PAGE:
Aussies bask in fake housing wealth


The Credit Suisse Global Wealth Report has once again declared Australian households the world’s richest thanks to their expensive property assets:

Median wealth per adult

The report says that “the overall composition of assets or wealth has not changed a great deal in Australia since 2000” and that Australians display a relatively large preference for housing assets relative to their global peers…

Financial assets such as shares comprised about 39.5 per cent of Australians’ gross assets in 2021, which was below the typical level for a high-income country of 55 per cent.

The latest Australian Bureau of Statistics (ABS) Finance and Wealth data showed a record increase in household wealth over the pandemic on the back of the property boom:

Australian household wealth

Since March quarter 2020, household wealth has increased 35.3 per cent. This was driven by asset prices appreciating, which resulted in wealth per capita increasing by $146,008…

Residential property accounted for most of the growth in household wealth since the start of the pandemic, rising 39.9 per cent.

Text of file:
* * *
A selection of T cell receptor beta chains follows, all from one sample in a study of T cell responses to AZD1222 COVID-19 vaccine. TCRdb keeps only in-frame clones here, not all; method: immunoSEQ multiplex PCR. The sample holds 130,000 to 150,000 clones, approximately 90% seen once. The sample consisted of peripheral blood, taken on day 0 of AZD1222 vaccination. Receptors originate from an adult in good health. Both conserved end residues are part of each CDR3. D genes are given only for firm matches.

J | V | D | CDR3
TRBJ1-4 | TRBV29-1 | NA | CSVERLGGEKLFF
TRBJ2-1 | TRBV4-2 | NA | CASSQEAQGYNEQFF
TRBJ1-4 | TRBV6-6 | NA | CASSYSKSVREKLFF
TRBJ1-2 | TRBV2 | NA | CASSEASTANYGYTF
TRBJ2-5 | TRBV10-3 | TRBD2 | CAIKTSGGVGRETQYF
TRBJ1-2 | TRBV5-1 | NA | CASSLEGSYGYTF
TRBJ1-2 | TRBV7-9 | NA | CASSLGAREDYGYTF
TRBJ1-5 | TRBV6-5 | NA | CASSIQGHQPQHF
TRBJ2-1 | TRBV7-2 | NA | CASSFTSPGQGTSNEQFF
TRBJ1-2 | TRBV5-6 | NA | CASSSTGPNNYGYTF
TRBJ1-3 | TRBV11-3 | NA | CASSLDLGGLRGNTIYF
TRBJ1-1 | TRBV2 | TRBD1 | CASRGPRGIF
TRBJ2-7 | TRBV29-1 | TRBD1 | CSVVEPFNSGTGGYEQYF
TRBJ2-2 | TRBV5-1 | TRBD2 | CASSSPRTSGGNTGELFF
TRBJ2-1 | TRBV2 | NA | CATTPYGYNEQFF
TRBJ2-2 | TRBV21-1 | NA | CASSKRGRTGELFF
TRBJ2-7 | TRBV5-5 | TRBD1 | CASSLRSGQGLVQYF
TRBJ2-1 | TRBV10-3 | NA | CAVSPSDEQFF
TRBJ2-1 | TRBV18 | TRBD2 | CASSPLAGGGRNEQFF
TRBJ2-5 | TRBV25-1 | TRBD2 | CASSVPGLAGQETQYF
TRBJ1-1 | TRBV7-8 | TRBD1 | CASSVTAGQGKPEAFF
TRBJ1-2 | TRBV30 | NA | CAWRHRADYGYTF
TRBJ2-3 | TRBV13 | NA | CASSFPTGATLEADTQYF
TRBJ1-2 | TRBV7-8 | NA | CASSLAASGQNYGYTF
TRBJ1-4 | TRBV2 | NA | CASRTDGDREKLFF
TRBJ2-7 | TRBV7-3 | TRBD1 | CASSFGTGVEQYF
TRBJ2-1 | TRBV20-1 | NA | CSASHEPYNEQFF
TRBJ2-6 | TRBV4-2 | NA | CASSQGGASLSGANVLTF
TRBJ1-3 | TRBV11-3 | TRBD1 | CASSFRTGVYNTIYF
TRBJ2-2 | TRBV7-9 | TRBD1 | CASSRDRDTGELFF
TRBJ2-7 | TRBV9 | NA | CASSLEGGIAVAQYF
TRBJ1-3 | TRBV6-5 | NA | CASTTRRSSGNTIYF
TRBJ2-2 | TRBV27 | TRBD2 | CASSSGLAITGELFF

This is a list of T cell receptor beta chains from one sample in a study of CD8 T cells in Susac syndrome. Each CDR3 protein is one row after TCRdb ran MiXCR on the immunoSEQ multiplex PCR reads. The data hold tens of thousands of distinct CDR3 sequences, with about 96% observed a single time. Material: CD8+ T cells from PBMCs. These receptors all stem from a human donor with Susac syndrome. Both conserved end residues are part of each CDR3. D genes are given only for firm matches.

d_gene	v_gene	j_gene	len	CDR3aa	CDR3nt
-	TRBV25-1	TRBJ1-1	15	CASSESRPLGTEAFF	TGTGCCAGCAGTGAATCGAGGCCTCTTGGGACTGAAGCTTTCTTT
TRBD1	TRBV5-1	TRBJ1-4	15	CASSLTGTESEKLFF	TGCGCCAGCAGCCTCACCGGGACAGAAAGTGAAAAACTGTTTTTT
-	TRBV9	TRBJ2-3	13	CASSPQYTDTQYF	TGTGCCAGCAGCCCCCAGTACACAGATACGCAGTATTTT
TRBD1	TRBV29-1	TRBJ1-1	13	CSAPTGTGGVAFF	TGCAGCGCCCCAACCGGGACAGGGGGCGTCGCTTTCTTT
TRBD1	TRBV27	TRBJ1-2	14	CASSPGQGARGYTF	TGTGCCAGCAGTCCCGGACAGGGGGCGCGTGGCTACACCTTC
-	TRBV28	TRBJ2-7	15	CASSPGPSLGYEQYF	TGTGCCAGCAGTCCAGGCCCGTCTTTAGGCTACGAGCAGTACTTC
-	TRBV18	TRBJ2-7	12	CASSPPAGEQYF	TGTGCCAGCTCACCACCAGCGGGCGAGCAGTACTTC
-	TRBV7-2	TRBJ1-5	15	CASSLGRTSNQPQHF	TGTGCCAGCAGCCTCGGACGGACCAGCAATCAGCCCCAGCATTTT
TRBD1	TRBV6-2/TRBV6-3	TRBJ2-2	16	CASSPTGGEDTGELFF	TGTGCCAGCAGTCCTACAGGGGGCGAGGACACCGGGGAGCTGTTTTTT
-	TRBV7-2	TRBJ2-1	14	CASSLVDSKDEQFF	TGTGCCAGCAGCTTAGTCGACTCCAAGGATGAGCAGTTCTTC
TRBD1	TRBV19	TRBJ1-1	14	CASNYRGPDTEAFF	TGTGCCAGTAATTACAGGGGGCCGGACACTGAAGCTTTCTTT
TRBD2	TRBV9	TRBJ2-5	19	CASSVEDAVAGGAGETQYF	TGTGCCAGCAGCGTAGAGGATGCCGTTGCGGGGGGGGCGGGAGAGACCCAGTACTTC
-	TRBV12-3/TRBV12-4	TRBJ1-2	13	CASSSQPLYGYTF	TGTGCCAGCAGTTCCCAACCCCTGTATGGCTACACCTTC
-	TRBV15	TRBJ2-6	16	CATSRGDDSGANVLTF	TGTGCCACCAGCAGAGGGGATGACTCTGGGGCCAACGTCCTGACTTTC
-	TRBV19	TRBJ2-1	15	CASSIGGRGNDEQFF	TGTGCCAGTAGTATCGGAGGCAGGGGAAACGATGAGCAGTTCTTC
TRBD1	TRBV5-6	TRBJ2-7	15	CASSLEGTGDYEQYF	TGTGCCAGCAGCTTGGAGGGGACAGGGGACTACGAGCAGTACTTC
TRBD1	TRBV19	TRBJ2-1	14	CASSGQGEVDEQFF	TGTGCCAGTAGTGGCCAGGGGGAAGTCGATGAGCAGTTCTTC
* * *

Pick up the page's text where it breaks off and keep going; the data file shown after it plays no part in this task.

When divided by Australia’s estimated resident population, Australia’s dwelling assets were worth a record $377,000 per head of population in the March quarter, up from the 2019 trough of $251,000:

Australian per capita wealth

Property boom fuels Australia’s household wealth.

Is having so much wealth locked up in expensive homes really beneficial to Australian?


Everyone needs somewhere to live and expensive housing serve little purpose to the overwhelming majority of owner-occupiers, who typically must sell and buy into the same market.

Expensive housing also punishes recent entrants or those locked-out of the market. The former is required to take-out mega-mortgages and serve a life of debt slavery, whereas the latter are forced to rent.

Would Australia really be worse-off if the median dwelling price was $370,000 instead of $740,000, aggregate mortgage debt was 70% of disposable incomes instead of 140%, and the banking sector was smaller and less profitable?


The answer is clearly no. Having lower debt loads to service would make Australian households better-off, whereas the broader economy would benefit from the productivity-boosting effects of lower land prices, increased business lending (investment), and a more balanced economy overall.

In any event, Australian home values are now falling quickly in response to the Reserve Bank of Australia’s aggressive interest rate tightening.

Whether it knocks Australia from first place on median household wealth remains to be seen.

About the author
Leith van Onselen is Chief Economist at the MB Fund and MB Super. He is also a co-founder of MacroBusiness. Leith has previously worked at the Australian Treasury, Victorian Treasury and Goldman Sachs.